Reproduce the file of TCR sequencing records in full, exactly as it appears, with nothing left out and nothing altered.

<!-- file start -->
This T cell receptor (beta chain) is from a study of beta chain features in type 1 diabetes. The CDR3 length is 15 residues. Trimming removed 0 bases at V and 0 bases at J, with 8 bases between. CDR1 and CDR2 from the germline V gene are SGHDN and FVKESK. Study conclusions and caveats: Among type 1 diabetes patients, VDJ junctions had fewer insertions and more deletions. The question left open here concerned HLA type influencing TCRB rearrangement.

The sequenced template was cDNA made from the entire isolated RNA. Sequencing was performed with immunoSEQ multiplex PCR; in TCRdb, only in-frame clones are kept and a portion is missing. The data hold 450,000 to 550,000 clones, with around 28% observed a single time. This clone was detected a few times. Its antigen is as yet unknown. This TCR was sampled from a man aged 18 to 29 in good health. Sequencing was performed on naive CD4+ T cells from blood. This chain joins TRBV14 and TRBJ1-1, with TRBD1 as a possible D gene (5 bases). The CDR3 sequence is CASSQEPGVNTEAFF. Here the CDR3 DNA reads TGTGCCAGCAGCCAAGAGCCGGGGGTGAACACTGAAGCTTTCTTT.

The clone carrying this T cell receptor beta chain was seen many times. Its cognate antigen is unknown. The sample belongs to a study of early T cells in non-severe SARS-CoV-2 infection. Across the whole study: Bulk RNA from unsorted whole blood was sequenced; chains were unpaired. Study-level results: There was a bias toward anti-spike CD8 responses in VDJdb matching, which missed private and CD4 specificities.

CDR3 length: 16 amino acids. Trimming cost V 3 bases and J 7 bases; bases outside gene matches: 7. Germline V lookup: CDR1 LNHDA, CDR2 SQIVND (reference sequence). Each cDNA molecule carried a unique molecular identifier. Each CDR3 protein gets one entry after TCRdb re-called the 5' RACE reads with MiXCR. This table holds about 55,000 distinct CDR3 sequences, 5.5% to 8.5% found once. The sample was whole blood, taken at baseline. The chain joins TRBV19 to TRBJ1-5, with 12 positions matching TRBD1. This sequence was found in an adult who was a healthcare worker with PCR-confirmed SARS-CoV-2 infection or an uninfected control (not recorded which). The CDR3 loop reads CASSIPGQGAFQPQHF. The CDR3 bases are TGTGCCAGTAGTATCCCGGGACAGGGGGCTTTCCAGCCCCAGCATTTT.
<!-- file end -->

This T cell receptor (beta chain) is from a study of beta chain features in type 1 diabetes. The CDR3 length is 15 residues. Trimming removed 0 bases at V and 0 bases at J, with 8 bases between. CDR1 and CDR2 from the germline V gene are SGHDN and FVKESK. Study conclusions and caveats: Among type 1 diabetes patients, VDJ junctions had fewer insertions and more deletions. The question left open here concerned HLA type influencing TCRB rearrangement.

The sequenced template was cDNA made from the entire isolated RNA. Sequencing was performed with immunoSEQ multiplex PCR; in TCRdb, only in-frame clones are kept and a portion is missing. The data hold 450,000 to 550,000 clones, with around 28% observed a single time. This clone was detected a few times. Its antigen is as yet unknown. This TCR was sampled from a man aged 18 to 29 in good health. Sequencing was performed on naive CD4+ T cells from blood. This chain joins TRBV14 and TRBJ1-1, with TRBD1 as a possible D gene (5 bases). The CDR3 sequence is CASSQEPGVNTEAFF. Here the CDR3 DNA reads TGTGCCAGCAGCCAAGAGCCGGGGGTGAACACTGAAGCTTTCTTT.

The clone carrying this T cell receptor beta chain was seen many times. Its cognate antigen is unknown. The sample belongs to a study of early T cells in non-severe SARS-CoV-2 infection. Across the whole study: Bulk RNA from unsorted whole blood was sequenced; chains were unpaired. Study-level results: There was a bias toward anti-spike CD8 responses in VDJdb matching, which missed private and CD4 specificities.

CDR3 length: 16 amino acids. Trimming cost V 3 bases and J 7 bases; bases outside gene matches: 7. Germline V lookup: CDR1 LNHDA, CDR2 SQIVND (reference sequence). Each cDNA molecule carried a unique molecular identifier. Each CDR3 protein gets one entry after TCRdb re-called the 5' RACE reads with MiXCR. This table holds about 55,000 distinct CDR3 sequences, 5.5% to 8.5% found once. The sample was whole blood, taken at baseline. The chain joins TRBV19 to TRBJ1-5, with 12 positions matching TRBD1. This sequence was found in an adult who was a healthcare worker with PCR-confirmed SARS-CoV-2 infection or an uninfected control (not recorded which). The CDR3 loop reads CASSIPGQGAFQPQHF. The CDR3 bases are TGTGCCAGTAGTATCCCGGGACAGGGGGCTTTCCAGCCCCAGCATTTT.